Barcelona hospital performs world’s first fully robotic lung transplant

Vall d’Hebron University Hospital in Barcelona has carried out the world’s first fully robotic lung transplant using a minimally invasive technique that does not require cutting through bone.

Surgeons announced on Monday that they utilized a four-armed “Da Vinci” medical robot to make an eight-centimeter incision above the diaphragm to remove the damaged lung and insert a new one.

This groundbreaking procedure avoids the traditional method of separating the ribs to open up the thorax, which was the only available option until now. The doctors also noted that it is less painful for the patient as the wound heals more easily.

“We believe it is a technique that will improve patients’ quality of life, reduce the post-surgery period and reduce pain,” said Albert Jauregui, head of the Thoracic Surgery and Lung Transplants Department at Vall d’Hebron.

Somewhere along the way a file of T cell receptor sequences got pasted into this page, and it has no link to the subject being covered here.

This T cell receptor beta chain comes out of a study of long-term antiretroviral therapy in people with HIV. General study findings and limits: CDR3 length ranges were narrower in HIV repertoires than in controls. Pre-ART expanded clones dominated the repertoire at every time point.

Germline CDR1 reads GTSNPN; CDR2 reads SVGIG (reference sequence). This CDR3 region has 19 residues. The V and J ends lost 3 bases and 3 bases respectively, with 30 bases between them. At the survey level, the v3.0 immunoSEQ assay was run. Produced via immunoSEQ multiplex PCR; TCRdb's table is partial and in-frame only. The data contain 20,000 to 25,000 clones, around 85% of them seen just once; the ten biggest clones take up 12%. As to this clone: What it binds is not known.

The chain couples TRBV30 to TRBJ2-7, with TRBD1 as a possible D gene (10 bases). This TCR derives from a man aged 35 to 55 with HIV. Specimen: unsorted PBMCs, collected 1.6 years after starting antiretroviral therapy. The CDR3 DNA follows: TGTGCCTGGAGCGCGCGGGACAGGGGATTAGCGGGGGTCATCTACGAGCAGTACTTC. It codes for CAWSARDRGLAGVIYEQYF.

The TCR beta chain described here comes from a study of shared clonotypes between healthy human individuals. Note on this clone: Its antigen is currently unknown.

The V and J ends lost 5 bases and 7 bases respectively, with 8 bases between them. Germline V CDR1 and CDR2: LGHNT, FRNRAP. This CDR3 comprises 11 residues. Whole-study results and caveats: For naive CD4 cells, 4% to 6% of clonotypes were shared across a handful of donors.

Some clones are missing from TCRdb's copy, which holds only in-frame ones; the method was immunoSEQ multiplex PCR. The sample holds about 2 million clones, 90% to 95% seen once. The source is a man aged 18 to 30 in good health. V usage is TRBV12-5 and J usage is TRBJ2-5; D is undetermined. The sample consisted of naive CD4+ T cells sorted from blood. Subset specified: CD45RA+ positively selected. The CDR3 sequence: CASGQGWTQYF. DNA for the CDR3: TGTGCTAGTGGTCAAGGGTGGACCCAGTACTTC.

“This operation will not remain only in Vall d’Hebron, which is why we’re showing it to the world, because if this technique works, and we believe it does, then it has to be expanded, because the most important goal is to help more people,” Jauregui added.

The pioneering operation carried out by a multidisciplinary team of professionals from different services at the hospital was performed on Xavier, a 65-year-old man who required a lung transplant due to pulmonary fibrosis.

Xavier had been suffering from lung problems since 2005 and was diagnosed with fibrosis in 2007. Since then, his lung capacity gradually decreased, leading to the need for a transplant.

“My decision to go ahead with the operation coincided with them having a super robot ready and a super team who did the transplant, and as everything came together, the result is that today I can tell you my story,” said the patient.

Jauregui said that some patients on the waiting list for lung transplant surgery at Vall d’Hebron will be offered the new technique. He added that he hoped that “in the future, this new approach for lung transplantations will become the standard.”

The transplant team anticipates that further repetitions of the procedure will allow for refinements, and they predict that the first double-lung transplant using this technique could take place in just a few months. ■


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